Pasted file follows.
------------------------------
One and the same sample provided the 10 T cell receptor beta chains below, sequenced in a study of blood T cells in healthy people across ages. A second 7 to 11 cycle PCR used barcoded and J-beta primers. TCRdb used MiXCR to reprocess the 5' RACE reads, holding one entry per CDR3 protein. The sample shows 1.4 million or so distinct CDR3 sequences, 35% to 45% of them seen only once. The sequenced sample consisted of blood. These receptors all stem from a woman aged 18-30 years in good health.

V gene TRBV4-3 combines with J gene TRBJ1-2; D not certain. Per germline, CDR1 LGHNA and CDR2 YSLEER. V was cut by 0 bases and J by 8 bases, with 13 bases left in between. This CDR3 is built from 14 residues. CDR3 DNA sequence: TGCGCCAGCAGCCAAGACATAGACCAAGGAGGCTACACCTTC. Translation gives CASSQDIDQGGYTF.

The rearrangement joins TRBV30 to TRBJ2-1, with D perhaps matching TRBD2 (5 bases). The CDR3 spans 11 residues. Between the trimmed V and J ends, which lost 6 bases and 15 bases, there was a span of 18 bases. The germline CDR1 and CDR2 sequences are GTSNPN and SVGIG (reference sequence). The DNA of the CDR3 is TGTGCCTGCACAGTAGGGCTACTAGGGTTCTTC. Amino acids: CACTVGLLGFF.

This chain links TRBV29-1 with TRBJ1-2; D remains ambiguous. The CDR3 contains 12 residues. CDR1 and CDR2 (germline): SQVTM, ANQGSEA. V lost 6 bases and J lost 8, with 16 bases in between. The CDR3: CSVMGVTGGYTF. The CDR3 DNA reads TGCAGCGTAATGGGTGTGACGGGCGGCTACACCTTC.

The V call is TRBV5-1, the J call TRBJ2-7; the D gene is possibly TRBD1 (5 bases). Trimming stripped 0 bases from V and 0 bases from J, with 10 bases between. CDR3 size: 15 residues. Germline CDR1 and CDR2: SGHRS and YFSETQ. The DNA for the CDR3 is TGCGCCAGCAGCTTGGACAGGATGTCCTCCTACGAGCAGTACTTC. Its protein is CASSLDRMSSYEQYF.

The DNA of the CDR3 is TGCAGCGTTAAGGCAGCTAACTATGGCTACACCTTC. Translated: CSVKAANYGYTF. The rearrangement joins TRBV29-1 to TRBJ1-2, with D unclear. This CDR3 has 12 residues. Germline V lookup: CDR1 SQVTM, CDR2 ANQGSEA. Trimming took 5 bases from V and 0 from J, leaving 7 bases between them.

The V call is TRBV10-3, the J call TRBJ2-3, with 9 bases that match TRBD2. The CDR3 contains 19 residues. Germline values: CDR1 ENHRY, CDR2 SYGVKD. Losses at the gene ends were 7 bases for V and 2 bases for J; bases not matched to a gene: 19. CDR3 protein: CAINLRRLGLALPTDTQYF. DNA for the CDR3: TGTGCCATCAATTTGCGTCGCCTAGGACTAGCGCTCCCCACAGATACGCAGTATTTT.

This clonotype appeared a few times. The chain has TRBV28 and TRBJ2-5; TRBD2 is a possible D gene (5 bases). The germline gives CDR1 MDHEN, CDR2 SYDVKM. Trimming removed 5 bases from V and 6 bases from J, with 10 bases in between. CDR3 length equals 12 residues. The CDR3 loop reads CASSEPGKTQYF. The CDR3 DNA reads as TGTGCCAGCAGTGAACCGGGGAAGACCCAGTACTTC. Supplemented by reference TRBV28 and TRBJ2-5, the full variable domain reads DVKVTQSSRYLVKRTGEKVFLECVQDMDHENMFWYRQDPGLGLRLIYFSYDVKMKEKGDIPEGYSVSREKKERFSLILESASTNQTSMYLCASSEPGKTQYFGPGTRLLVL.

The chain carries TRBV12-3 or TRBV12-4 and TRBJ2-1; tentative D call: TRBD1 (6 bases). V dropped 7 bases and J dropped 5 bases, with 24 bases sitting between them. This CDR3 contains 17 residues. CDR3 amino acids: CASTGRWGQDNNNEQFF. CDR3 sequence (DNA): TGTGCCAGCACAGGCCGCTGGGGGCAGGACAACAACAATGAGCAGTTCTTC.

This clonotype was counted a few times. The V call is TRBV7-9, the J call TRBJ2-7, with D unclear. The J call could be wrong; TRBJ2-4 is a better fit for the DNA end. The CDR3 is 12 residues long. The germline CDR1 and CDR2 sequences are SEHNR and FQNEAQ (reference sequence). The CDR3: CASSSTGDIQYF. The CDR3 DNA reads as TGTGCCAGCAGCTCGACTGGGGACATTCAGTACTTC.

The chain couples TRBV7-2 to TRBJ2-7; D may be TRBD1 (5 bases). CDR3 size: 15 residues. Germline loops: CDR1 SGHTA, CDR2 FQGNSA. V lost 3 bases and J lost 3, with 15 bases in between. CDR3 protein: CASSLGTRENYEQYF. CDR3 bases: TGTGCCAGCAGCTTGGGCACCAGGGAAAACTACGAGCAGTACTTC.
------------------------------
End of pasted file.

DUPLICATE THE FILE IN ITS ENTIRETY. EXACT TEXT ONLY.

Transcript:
One and the same sample provided the 10 T cell receptor beta chains below, sequenced in a study of blood T cells in healthy people across ages. A second 7 to 11 cycle PCR used barcoded and J-beta primers. TCRdb used MiXCR to reprocess the 5' RACE reads, holding one entry per CDR3 protein. The sample shows 1.4 million or so distinct CDR3 sequences, 35% to 45% of them seen only once. The sequenced sample consisted of blood. These receptors all stem from a woman aged 18-30 years in good health.

V gene TRBV4-3 combines with J gene TRBJ1-2; D not certain. Per germline, CDR1 LGHNA and CDR2 YSLEER. V was cut by 0 bases and J by 8 bases, with 13 bases left in between. This CDR3 is built from 14 residues. CDR3 DNA sequence: TGCGCCAGCAGCCAAGACATAGACCAAGGAGGCTACACCTTC. Translation gives CASSQDIDQGGYTF.

The rearrangement joins TRBV30 to TRBJ2-1, with D perhaps matching TRBD2 (5 bases). The CDR3 spans 11 residues. Between the trimmed V and J ends, which lost 6 bases and 15 bases, there was a span of 18 bases. The germline CDR1 and CDR2 sequences are GTSNPN and SVGIG (reference sequence). The DNA of the CDR3 is TGTGCCTGCACAGTAGGGCTACTAGGGTTCTTC. Amino acids: CACTVGLLGFF.

This chain links TRBV29-1 with TRBJ1-2; D remains ambiguous. The CDR3 contains 12 residues. CDR1 and CDR2 (germline): SQVTM, ANQGSEA. V lost 6 bases and J lost 8, with 16 bases in between. The CDR3: CSVMGVTGGYTF. The CDR3 DNA reads TGCAGCGTAATGGGTGTGACGGGCGGCTACACCTTC.

The V call is TRBV5-1, the J call TRBJ2-7; the D gene is possibly TRBD1 (5 bases). Trimming stripped 0 bases from V and 0 bases from J, with 10 bases between. CDR3 size: 15 residues. Germline CDR1 and CDR2: SGHRS and YFSETQ. The DNA for the CDR3 is TGCGCCAGCAGCTTGGACAGGATGTCCTCCTACGAGCAGTACTTC. Its protein is CASSLDRMSSYEQYF.

The DNA of the CDR3 is TGCAGCGTTAAGGCAGCTAACTATGGCTACACCTTC. Translated: CSVKAANYGYTF. The rearrangement joins TRBV29-1 to TRBJ1-2, with D unclear. This CDR3 has 12 residues. Germline V lookup: CDR1 SQVTM, CDR2 ANQGSEA. Trimming took 5 bases from V and 0 from J, leaving 7 bases between them.

The V call is TRBV10-3, the J call TRBJ2-3, with 9 bases that match TRBD2. The CDR3 contains 19 residues. Germline values: CDR1 ENHRY, CDR2 SYGVKD. Losses at the gene ends were 7 bases for V and 2 bases for J; bases not matched to a gene: 19. CDR3 protein: CAINLRRLGLALPTDTQYF. DNA for the CDR3: TGTGCCATCAATTTGCGTCGCCTAGGACTAGCGCTCCCCACAGATACGCAGTATTTT.

This clonotype appeared a few times. The chain has TRBV28 and TRBJ2-5; TRBD2 is a possible D gene (5 bases). The germline gives CDR1 MDHEN, CDR2 SYDVKM. Trimming removed 5 bases from V and 6 bases from J, with 10 bases in between. CDR3 length equals 12 residues. The CDR3 loop reads CASSEPGKTQYF. The CDR3 DNA reads as TGTGCCAGCAGTGAACCGGGGAAGACCCAGTACTTC. Supplemented by reference TRBV28 and TRBJ2-5, the full variable domain reads DVKVTQSSRYLVKRTGEKVFLECVQDMDHENMFWYRQDPGLGLRLIYFSYDVKMKEKGDIPEGYSVSREKKERFSLILESASTNQTSMYLCASSEPGKTQYFGPGTRLLVL.

The chain carries TRBV12-3 or TRBV12-4 and TRBJ2-1; tentative D call: TRBD1 (6 bases). V dropped 7 bases and J dropped 5 bases, with 24 bases sitting between them. This CDR3 contains 17 residues. CDR3 amino acids: CASTGRWGQDNNNEQFF. CDR3 sequence (DNA): TGTGCCAGCACAGGCCGCTGGGGGCAGGACAACAACAATGAGCAGTTCTTC.

This clonotype was counted a few times. The V call is TRBV7-9, the J call TRBJ2-7, with D unclear. The J call could be wrong; TRBJ2-4 is a better fit for the DNA end. The CDR3 is 12 residues long. The germline CDR1 and CDR2 sequences are SEHNR and FQNEAQ (reference sequence). The CDR3: CASSSTGDIQYF. The CDR3 DNA reads as TGTGCCAGCAGCTCGACTGGGGACATTCAGTACTTC.

The chain couples TRBV7-2 to TRBJ2-7; D may be TRBD1 (5 bases). CDR3 size: 15 residues. Germline loops: CDR1 SGHTA, CDR2 FQGNSA. V lost 3 bases and J lost 3, with 15 bases in between. CDR3 protein: CASSLGTRENYEQYF. CDR3 bases: TGTGCCAGCAGCTTGGGCACCAGGGAAAACTACGAGCAGTACTTC.